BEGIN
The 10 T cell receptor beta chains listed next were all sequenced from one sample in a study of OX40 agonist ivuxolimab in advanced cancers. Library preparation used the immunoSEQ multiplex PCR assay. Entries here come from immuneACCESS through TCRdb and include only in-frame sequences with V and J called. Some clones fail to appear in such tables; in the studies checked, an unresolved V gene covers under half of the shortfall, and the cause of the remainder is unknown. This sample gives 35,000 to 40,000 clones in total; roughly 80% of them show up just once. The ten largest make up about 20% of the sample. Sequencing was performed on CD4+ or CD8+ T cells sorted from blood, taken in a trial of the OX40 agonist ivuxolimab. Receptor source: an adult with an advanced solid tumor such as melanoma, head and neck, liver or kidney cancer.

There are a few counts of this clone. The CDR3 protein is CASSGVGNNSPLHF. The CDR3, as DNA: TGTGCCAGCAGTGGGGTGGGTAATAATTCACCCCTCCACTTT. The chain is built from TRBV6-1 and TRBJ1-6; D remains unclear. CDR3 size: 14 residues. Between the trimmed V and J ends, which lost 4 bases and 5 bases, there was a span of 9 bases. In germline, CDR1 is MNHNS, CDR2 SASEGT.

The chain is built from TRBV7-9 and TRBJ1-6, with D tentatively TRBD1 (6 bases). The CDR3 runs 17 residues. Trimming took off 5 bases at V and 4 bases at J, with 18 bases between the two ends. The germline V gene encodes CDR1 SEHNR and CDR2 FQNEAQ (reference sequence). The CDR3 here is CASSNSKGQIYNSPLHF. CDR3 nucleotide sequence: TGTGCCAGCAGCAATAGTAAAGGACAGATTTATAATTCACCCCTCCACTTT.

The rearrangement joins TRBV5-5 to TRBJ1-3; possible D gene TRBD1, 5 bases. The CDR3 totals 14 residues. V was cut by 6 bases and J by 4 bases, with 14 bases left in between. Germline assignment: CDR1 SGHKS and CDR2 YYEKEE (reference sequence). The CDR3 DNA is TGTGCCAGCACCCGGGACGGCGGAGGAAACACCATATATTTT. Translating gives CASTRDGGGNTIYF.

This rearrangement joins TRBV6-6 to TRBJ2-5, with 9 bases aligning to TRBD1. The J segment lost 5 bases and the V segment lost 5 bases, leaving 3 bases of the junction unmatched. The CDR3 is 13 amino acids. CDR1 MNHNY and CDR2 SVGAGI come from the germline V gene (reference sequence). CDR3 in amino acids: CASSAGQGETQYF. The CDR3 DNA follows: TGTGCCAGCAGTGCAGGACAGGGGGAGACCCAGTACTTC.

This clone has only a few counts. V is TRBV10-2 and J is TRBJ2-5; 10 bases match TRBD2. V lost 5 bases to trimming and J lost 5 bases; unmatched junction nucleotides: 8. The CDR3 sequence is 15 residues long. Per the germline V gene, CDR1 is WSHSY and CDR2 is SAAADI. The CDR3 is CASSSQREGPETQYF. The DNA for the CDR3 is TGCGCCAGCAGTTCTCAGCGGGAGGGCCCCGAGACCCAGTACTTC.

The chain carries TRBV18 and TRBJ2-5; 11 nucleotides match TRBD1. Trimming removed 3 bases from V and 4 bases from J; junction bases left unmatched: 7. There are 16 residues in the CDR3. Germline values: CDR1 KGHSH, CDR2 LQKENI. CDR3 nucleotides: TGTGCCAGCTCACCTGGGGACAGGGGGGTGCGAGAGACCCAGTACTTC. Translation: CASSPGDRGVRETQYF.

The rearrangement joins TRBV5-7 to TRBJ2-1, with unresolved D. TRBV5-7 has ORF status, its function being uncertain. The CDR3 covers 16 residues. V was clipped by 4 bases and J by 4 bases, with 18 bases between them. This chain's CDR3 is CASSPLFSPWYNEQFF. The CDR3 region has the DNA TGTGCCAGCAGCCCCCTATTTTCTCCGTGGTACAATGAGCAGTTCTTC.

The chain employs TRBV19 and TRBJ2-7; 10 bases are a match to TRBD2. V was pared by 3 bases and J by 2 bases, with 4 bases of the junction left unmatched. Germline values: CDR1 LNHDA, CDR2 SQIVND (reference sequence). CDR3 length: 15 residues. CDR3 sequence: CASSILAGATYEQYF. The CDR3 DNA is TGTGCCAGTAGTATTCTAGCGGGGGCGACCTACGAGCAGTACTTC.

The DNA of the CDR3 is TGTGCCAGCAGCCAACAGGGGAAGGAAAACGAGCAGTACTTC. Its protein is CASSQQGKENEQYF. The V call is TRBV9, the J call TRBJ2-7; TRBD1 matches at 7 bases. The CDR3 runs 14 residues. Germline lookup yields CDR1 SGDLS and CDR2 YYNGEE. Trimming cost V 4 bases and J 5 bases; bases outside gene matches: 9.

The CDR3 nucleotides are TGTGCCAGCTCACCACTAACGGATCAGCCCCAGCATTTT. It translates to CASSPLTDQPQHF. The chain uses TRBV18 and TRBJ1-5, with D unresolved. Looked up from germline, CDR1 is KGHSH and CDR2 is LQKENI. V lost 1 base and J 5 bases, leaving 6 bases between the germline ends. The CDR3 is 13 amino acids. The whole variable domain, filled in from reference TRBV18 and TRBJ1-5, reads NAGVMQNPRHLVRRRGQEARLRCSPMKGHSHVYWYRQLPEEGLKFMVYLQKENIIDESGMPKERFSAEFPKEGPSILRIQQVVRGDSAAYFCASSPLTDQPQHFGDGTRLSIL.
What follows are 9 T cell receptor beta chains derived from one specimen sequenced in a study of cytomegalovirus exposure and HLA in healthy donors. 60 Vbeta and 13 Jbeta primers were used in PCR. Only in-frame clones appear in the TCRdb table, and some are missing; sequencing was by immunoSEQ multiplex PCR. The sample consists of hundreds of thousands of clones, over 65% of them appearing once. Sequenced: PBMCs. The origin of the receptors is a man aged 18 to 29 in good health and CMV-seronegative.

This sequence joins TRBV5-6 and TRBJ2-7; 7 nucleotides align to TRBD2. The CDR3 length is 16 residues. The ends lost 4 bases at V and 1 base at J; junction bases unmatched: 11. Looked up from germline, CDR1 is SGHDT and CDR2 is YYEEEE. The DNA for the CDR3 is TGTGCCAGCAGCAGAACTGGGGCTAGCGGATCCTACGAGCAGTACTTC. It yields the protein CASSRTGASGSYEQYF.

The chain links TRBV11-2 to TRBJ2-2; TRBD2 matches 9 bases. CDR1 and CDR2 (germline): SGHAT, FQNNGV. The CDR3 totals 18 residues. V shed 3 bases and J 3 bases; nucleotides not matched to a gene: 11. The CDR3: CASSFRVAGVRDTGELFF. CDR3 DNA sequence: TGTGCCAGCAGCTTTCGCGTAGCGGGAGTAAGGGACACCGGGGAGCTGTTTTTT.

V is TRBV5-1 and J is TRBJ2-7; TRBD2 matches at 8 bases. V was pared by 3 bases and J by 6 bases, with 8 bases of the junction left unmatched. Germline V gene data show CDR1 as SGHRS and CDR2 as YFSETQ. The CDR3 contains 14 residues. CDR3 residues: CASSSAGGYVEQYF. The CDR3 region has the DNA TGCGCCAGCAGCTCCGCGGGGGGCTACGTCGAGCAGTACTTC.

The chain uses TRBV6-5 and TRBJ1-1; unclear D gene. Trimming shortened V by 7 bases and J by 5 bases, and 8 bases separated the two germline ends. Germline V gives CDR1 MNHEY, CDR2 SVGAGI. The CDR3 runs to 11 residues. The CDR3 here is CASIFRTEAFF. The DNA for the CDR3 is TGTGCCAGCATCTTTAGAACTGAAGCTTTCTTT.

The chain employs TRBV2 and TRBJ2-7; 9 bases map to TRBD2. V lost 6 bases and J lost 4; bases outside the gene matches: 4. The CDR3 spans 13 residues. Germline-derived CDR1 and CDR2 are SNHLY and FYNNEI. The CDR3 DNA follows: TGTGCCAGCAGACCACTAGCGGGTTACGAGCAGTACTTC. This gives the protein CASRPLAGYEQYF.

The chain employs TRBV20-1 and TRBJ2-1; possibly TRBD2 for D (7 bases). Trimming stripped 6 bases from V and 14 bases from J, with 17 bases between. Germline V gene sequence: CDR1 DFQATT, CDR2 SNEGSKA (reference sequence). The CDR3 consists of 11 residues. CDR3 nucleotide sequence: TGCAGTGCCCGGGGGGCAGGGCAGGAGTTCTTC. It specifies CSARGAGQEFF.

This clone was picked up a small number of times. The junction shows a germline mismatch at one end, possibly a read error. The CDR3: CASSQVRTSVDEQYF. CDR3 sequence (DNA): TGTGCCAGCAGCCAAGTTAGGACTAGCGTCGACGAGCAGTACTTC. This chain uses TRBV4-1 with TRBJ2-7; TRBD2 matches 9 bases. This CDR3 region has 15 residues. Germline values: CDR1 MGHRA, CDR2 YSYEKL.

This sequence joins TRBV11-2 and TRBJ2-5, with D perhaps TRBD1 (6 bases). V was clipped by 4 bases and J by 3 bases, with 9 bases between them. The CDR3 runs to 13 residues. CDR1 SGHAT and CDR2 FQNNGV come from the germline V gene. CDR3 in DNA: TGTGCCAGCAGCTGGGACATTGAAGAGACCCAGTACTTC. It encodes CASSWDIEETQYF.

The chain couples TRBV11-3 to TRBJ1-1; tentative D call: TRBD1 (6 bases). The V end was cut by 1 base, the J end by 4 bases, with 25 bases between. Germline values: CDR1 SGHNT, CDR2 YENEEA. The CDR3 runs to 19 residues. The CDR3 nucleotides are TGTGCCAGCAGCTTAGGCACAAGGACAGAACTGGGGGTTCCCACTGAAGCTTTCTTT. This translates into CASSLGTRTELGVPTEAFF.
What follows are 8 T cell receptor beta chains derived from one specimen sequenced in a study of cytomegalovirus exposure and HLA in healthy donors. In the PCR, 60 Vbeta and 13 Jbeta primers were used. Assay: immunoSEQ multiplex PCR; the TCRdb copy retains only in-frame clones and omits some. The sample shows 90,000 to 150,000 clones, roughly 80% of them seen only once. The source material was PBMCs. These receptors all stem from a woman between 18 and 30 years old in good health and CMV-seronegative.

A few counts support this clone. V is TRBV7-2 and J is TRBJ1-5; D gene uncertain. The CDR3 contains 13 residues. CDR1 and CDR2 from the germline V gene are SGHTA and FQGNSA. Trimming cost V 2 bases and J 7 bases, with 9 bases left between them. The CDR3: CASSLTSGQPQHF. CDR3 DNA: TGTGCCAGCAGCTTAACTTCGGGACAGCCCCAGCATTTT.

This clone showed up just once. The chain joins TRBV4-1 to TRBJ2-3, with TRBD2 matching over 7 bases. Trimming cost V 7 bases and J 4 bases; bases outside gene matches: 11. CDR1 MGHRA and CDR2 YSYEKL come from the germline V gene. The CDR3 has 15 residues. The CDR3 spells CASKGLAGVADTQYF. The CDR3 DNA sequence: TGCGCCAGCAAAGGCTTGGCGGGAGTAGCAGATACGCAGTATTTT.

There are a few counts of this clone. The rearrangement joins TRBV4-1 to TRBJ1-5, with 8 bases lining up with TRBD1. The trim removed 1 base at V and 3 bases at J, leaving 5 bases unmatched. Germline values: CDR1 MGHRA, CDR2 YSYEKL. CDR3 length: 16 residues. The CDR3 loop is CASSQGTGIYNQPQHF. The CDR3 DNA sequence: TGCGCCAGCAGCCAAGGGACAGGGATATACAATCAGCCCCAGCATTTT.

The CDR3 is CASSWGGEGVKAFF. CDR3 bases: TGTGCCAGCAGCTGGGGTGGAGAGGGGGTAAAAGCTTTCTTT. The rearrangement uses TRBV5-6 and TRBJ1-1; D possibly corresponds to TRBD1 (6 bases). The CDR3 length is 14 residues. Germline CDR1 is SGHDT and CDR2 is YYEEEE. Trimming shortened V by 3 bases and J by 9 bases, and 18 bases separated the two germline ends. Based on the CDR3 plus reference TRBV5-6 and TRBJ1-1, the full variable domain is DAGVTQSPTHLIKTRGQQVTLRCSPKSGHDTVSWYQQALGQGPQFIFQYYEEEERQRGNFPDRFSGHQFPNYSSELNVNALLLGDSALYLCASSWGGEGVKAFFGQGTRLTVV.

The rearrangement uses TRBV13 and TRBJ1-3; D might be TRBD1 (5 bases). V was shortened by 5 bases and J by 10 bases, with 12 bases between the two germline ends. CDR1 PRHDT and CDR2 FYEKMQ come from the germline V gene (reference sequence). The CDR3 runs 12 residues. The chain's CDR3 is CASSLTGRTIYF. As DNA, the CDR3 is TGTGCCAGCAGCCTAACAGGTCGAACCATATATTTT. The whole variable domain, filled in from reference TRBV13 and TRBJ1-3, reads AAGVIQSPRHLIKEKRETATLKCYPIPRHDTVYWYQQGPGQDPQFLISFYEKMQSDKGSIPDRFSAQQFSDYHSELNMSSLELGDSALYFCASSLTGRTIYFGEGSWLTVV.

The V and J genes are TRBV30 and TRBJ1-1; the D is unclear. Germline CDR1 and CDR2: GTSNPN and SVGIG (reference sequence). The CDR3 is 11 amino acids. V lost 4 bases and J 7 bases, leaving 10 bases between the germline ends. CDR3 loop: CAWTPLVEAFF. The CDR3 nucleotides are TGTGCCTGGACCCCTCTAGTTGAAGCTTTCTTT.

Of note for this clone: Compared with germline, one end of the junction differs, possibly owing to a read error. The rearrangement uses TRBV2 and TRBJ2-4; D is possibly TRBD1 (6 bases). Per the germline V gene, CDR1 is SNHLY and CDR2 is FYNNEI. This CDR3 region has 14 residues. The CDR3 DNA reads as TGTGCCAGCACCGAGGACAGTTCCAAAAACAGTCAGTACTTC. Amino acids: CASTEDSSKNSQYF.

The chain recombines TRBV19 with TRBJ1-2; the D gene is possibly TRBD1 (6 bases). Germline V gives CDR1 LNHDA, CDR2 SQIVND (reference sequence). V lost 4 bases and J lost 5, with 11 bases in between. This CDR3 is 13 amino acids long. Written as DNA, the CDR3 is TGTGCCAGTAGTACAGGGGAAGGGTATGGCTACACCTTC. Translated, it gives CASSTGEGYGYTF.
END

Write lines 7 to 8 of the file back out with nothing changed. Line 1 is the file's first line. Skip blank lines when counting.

The chain carries TRBV18 and TRBJ2-5; 11 nucleotides match TRBD1. Trimming removed 3 bases from V and 4 bases from J; junction bases left unmatched: 7. There are 16 residues in the CDR3. Germline values: CDR1 KGHSH, CDR2 LQKENI. CDR3 nucleotides: TGTGCCAGCTCACCTGGGGACAGGGGGGTGCGAGAGACCCAGTACTTC. Translation: CASSPGDRGVRETQYF.

The rearrangement joins TRBV5-7 to TRBJ2-1, with unresolved D. TRBV5-7 has ORF status, its function being uncertain. The CDR3 covers 16 residues. V was clipped by 4 bases and J by 4 bases, with 18 bases between them. This chain's CDR3 is CASSPLFSPWYNEQFF. The CDR3 region has the DNA TGTGCCAGCAGCCCCCTATTTTCTCCGTGGTACAATGAGCAGTTCTTC.